Low-Cost Robot Hand Can (Almost) Change A Tire

DARPA's three-fingered artificial hand is great at grasping, but can't quite manipulate tools.

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A screenshot from a Defense Advanced Research Projects Agency video of its tire-changing robotDefense Advanced Research Projects Agency via the New York Times

The U.S. Defense Advanced Research Projects Agency is working on making dexterous robot hands to search for explosive devices, use tools, provide amputees with helpful replacements, and maybe even change tires… but don't get too excited about that one, yet.

The New York Times gave an overview of DARPA's work into robot hands a few days ago, including a video of a robot that used a tool to take the nuts off of a tire, took the tire off of its bolts, and then put a new tire onto the bolts. Screwing the nuts back onto the bolts is still too difficult for the robot, but the robot's developers are working on it, DARPA program manager Gill Pratt told the Times.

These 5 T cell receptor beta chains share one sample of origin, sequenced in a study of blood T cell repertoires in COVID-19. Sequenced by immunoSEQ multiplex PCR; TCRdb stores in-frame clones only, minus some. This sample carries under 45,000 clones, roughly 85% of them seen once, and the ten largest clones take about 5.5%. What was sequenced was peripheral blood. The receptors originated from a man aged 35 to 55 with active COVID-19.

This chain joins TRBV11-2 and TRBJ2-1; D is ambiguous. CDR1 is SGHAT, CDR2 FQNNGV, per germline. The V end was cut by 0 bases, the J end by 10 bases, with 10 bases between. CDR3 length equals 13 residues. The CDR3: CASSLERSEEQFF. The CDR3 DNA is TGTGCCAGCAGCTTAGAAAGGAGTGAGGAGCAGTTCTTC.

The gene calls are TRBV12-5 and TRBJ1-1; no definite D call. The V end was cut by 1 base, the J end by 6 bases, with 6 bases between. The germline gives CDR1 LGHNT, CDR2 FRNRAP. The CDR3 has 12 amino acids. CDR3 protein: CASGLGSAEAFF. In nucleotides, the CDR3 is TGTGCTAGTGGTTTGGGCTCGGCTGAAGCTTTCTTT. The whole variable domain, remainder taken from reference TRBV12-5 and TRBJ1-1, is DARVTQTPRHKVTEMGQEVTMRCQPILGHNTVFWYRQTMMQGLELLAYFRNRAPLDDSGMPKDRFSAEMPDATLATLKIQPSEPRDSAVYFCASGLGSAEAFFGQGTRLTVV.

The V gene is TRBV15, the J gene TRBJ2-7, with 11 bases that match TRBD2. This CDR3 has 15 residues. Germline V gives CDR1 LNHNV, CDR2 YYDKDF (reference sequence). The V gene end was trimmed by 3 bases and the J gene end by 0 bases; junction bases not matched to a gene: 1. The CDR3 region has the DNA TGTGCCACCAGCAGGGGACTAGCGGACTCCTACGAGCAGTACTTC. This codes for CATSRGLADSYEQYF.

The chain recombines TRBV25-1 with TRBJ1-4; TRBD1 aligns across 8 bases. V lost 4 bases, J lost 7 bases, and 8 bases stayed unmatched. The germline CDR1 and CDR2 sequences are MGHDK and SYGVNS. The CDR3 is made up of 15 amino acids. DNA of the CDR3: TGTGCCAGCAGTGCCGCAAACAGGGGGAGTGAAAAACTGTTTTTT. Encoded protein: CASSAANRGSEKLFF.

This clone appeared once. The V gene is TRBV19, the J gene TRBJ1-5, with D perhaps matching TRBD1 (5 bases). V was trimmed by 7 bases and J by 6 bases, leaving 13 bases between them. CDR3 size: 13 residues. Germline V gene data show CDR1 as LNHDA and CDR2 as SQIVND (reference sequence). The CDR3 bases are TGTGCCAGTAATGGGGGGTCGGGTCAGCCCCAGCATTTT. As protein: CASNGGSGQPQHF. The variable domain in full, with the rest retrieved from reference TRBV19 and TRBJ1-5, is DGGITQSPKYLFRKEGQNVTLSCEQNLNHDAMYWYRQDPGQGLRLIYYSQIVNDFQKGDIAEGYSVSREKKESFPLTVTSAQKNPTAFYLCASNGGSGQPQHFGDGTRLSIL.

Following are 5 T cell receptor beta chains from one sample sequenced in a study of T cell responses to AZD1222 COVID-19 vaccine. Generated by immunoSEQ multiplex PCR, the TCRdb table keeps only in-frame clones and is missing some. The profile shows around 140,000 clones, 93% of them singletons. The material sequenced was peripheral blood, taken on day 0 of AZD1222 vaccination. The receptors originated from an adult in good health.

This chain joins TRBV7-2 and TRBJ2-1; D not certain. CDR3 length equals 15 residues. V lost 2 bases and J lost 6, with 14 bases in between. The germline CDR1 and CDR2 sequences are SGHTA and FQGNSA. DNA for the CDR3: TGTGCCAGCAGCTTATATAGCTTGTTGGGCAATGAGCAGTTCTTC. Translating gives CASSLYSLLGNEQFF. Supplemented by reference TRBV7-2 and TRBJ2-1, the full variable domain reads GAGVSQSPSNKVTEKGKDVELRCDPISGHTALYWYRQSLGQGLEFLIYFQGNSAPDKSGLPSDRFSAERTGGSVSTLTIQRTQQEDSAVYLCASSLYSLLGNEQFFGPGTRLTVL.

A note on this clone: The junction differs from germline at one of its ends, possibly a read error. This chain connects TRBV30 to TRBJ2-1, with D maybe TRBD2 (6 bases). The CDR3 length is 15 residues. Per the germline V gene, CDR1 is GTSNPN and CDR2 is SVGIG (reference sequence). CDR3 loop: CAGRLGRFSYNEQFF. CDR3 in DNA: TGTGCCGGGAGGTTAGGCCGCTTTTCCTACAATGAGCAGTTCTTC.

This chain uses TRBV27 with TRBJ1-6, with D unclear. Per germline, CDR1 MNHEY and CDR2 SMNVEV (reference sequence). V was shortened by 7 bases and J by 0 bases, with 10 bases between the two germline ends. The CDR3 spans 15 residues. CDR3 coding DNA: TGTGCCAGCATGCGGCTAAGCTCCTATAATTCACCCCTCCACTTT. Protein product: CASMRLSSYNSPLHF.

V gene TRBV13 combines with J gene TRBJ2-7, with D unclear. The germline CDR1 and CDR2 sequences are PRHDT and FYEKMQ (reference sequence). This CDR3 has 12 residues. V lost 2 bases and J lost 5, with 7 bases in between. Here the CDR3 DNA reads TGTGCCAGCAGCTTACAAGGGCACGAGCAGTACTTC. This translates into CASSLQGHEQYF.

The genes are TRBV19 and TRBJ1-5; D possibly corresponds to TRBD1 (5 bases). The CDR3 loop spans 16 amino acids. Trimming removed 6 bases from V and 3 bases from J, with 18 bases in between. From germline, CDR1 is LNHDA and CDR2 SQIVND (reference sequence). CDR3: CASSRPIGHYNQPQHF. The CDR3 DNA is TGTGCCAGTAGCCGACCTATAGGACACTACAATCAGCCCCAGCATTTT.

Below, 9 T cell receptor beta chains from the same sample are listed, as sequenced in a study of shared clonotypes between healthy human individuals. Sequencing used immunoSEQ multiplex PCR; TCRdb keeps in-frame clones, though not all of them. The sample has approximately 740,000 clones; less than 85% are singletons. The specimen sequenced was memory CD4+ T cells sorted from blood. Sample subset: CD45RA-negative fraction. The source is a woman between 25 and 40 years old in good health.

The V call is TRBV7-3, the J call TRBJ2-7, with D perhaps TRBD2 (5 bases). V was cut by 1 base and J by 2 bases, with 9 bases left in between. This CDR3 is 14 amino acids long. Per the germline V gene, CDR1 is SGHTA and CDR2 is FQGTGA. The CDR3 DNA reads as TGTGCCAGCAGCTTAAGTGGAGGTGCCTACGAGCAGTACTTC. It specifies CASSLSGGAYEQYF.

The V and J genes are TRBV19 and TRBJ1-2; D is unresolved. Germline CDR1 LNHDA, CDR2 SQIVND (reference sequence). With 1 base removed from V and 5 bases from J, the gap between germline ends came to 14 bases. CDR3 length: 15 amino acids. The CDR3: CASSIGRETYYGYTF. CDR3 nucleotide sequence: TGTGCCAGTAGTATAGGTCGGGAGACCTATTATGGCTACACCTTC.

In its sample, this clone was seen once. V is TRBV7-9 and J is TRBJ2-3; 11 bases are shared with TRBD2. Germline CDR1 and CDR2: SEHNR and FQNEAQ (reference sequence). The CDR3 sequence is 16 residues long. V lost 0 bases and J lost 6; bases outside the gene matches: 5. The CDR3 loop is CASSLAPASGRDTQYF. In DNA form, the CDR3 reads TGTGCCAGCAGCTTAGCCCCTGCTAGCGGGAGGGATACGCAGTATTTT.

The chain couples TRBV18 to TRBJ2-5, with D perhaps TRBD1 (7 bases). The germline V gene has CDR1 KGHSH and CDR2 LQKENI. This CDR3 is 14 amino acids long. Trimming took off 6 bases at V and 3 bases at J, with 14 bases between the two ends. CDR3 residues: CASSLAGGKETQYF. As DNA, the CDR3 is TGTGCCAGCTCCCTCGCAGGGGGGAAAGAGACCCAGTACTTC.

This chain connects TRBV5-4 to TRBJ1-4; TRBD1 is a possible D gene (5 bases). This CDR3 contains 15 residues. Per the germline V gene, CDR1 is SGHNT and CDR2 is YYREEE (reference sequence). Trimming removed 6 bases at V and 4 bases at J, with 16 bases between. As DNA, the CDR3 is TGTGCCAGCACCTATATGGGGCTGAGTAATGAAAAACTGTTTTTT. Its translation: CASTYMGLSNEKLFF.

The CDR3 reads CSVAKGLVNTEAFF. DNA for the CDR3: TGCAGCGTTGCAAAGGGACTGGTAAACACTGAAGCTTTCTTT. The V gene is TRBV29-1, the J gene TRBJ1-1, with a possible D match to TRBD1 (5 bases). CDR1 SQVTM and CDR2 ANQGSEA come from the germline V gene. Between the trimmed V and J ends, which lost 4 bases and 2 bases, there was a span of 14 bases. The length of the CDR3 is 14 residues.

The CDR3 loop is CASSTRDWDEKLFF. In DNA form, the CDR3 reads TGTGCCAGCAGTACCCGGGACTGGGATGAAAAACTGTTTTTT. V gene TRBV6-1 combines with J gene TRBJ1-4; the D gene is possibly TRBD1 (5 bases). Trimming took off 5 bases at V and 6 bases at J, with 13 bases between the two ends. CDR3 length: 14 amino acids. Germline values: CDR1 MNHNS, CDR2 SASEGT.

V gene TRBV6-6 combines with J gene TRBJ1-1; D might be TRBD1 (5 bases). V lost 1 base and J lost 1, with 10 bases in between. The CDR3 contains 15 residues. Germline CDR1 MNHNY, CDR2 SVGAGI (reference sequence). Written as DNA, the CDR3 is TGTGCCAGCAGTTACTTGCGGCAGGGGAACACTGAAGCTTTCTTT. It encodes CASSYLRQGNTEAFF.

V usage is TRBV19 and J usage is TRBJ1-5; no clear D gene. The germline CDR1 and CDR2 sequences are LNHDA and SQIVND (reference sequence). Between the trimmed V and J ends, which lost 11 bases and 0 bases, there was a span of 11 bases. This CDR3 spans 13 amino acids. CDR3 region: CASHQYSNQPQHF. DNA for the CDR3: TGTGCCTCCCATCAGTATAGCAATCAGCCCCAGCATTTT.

In general, the project has gotten to the point where its robots are great at visually recognizing and grabbing things like balls and rocks and tools, such as hammers. Sandia National Laboratories and the Massachusetts company iRobot have also worked to make the hands cheaper by reapportioning cellphone cameras and sensors for the hands. A hand could now cost less than $3,000, if made in quantities of 1,000 or greater. That's already an improvement from last August, when Sandia announced it had made a grasping hand that cost $10,000.

Now the challenge is to get the hands to turn nuts and otherwise manipulate tools instead of just holding them. For example, the U.S. military wants robot hands that are able to unzip a suspicious piece of luggage and feel around for improvised explosive devices.

The military is also interested in shunting its research over to labs that develop prosthetic arms and hands for amputees.